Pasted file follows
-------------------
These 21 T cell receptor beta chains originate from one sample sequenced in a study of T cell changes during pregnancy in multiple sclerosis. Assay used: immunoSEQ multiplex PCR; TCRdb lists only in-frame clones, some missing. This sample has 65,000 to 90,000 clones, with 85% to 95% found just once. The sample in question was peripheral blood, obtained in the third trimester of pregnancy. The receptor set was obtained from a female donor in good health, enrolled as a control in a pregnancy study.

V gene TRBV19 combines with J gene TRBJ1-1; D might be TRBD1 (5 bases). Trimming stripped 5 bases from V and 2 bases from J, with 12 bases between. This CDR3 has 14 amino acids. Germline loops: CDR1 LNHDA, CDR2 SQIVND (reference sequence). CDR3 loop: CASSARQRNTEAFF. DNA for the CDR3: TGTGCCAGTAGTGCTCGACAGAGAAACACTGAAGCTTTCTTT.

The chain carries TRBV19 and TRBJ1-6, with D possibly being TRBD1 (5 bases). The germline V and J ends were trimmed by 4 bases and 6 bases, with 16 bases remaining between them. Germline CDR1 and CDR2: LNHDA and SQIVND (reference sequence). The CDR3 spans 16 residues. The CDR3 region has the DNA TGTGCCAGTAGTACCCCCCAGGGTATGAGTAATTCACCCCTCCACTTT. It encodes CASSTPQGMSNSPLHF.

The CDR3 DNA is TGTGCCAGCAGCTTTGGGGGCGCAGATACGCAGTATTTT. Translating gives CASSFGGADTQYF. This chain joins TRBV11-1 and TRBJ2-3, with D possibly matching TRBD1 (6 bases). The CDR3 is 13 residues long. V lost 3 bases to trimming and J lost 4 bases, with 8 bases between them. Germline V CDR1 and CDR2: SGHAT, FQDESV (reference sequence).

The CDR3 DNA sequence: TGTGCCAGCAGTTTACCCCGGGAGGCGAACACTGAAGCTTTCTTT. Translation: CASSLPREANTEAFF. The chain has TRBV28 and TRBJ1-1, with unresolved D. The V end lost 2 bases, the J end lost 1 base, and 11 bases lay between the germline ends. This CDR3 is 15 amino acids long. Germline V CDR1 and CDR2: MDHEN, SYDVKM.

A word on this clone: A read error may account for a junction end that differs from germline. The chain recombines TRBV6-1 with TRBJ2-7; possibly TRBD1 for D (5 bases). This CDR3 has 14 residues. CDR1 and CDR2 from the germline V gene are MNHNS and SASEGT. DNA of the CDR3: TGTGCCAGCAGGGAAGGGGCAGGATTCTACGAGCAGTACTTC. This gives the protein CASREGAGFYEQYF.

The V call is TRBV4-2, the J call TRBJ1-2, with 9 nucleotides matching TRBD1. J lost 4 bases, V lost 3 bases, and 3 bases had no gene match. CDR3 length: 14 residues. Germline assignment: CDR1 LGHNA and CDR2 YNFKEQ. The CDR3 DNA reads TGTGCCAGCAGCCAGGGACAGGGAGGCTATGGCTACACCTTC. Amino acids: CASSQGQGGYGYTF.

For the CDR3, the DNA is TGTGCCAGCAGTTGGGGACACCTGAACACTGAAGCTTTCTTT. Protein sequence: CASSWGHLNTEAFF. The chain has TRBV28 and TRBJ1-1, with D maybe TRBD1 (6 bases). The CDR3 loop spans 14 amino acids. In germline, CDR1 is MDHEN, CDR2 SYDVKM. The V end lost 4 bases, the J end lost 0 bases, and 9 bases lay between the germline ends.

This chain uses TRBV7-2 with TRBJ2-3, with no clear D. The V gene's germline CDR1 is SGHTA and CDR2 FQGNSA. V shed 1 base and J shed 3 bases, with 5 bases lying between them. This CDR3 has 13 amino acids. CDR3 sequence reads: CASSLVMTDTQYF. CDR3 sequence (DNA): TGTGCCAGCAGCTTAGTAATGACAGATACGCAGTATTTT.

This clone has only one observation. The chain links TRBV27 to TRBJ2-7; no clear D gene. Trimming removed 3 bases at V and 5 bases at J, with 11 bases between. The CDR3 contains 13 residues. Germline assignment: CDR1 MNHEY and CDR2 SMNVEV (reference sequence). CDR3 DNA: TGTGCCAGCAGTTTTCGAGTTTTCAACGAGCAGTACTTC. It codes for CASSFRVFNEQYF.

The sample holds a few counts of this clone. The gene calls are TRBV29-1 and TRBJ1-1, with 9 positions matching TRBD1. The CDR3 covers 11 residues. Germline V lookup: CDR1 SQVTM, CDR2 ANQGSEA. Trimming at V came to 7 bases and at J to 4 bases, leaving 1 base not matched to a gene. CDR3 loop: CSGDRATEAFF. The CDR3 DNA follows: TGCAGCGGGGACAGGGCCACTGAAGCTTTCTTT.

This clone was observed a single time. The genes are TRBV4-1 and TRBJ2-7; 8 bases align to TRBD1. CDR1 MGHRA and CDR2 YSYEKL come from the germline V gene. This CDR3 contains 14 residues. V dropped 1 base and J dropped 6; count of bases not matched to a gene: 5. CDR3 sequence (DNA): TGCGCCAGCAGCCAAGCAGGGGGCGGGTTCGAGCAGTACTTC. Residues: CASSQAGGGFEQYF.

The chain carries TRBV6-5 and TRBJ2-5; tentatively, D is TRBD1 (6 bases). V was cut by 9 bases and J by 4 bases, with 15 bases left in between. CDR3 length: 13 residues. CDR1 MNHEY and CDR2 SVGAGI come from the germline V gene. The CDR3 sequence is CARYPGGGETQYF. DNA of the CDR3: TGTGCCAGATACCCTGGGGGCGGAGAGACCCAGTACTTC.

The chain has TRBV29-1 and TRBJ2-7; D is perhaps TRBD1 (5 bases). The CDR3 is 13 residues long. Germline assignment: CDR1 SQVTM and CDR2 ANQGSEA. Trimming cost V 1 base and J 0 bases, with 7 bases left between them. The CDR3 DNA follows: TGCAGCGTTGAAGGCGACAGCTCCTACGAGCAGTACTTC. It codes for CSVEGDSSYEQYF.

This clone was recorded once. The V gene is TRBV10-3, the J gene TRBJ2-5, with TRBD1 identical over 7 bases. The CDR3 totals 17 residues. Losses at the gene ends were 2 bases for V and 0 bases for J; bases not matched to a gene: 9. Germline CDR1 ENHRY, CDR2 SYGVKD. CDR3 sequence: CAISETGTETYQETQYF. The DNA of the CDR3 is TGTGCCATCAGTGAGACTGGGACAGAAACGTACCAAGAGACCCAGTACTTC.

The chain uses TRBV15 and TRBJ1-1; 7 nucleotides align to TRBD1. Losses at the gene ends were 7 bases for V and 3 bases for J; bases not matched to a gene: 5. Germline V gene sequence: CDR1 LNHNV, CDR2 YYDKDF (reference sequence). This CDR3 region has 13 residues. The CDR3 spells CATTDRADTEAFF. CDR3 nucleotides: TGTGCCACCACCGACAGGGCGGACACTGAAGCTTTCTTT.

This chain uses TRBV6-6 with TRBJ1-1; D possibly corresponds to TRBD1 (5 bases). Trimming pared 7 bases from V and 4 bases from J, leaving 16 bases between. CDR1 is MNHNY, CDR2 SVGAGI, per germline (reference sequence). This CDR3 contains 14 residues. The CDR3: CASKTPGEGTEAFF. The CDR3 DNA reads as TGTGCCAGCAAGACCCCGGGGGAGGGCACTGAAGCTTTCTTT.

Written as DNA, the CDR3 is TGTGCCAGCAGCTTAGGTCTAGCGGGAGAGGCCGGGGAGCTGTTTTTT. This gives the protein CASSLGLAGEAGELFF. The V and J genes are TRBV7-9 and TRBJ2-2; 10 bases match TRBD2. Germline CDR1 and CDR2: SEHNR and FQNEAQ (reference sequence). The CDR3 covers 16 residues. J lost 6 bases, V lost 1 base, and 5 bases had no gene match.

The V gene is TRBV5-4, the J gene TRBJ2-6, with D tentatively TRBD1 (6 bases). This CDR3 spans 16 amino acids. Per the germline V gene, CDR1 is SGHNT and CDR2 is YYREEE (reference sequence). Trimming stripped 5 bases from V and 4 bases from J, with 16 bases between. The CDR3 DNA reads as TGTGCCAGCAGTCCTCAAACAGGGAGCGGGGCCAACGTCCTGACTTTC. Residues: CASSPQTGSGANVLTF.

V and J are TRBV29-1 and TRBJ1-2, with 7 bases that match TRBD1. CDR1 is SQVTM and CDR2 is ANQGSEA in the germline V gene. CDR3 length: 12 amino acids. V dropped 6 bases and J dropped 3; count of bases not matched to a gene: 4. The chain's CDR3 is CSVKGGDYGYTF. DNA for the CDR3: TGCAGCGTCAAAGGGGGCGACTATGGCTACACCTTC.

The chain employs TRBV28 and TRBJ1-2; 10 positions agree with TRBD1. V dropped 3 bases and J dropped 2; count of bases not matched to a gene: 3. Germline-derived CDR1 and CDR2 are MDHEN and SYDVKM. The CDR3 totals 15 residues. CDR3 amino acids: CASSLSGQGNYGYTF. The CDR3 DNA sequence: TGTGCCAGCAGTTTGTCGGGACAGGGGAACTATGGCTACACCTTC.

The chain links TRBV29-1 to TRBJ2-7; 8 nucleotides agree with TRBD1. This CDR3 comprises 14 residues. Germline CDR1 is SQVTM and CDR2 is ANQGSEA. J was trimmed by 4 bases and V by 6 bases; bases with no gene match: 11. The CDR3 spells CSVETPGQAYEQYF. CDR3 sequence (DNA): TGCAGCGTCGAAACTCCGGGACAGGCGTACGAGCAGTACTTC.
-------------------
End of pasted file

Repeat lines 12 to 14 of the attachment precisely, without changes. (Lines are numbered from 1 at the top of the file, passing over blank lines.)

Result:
This clone was observed a single time. The genes are TRBV4-1 and TRBJ2-7; 8 bases align to TRBD1. CDR1 MGHRA and CDR2 YSYEKL come from the germline V gene. This CDR3 contains 14 residues. V dropped 1 base and J dropped 6; count of bases not matched to a gene: 5. CDR3 sequence (DNA): TGCGCCAGCAGCCAAGCAGGGGGCGGGTTCGAGCAGTACTTC. Residues: CASSQAGGGFEQYF.

The chain carries TRBV6-5 and TRBJ2-5; tentatively, D is TRBD1 (6 bases). V was cut by 9 bases and J by 4 bases, with 15 bases left in between. CDR3 length: 13 residues. CDR1 MNHEY and CDR2 SVGAGI come from the germline V gene. The CDR3 sequence is CARYPGGGETQYF. DNA of the CDR3: TGTGCCAGATACCCTGGGGGCGGAGAGACCCAGTACTTC.

The chain has TRBV29-1 and TRBJ2-7; D is perhaps TRBD1 (5 bases). The CDR3 is 13 residues long. Germline assignment: CDR1 SQVTM and CDR2 ANQGSEA. Trimming cost V 1 base and J 0 bases, with 7 bases left between them. The CDR3 DNA follows: TGCAGCGTTGAAGGCGACAGCTCCTACGAGCAGTACTTC. It codes for CSVEGDSSYEQYF.